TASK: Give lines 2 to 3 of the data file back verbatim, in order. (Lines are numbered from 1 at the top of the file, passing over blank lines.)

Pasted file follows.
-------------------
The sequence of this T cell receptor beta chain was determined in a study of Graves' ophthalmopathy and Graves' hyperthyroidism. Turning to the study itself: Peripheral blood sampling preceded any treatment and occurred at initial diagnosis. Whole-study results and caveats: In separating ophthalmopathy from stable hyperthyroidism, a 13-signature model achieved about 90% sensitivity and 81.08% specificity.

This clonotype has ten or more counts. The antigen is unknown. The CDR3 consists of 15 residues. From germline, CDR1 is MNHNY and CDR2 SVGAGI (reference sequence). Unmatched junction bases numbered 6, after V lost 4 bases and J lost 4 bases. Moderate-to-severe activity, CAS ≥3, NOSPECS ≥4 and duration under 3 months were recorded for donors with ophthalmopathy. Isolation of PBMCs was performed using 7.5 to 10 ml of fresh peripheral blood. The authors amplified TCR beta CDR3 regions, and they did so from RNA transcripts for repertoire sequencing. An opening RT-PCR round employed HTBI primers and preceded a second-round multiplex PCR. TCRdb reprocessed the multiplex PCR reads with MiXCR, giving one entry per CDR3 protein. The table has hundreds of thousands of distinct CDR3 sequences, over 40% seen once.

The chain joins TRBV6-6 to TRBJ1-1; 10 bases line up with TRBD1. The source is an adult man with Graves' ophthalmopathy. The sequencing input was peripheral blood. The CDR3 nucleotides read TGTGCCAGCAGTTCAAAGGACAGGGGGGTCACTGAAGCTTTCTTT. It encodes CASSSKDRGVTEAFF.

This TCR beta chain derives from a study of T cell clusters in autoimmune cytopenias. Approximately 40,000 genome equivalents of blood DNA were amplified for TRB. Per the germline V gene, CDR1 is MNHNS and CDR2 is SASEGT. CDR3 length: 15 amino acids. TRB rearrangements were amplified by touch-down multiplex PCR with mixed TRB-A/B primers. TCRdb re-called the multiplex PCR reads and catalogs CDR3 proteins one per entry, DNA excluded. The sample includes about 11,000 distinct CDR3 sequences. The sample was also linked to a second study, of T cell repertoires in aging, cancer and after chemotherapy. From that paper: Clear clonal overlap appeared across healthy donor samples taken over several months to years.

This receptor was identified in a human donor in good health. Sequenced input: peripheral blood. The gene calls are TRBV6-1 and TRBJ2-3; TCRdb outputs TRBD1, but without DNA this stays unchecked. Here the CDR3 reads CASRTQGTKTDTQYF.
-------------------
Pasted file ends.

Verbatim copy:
This clonotype has ten or more counts. The antigen is unknown. The CDR3 consists of 15 residues. From germline, CDR1 is MNHNY and CDR2 SVGAGI (reference sequence). Unmatched junction bases numbered 6, after V lost 4 bases and J lost 4 bases. Moderate-to-severe activity, CAS ≥3, NOSPECS ≥4 and duration under 3 months were recorded for donors with ophthalmopathy. Isolation of PBMCs was performed using 7.5 to 10 ml of fresh peripheral blood. The authors amplified TCR beta CDR3 regions, and they did so from RNA transcripts for repertoire sequencing. An opening RT-PCR round employed HTBI primers and preceded a second-round multiplex PCR. TCRdb reprocessed the multiplex PCR reads with MiXCR, giving one entry per CDR3 protein. The table has hundreds of thousands of distinct CDR3 sequences, over 40% seen once.

The chain joins TRBV6-6 to TRBJ1-1; 10 bases line up with TRBD1. The source is an adult man with Graves' ophthalmopathy. The sequencing input was peripheral blood. The CDR3 nucleotides read TGTGCCAGCAGTTCAAAGGACAGGGGGGTCACTGAAGCTTTCTTT. It encodes CASSSKDRGVTEAFF.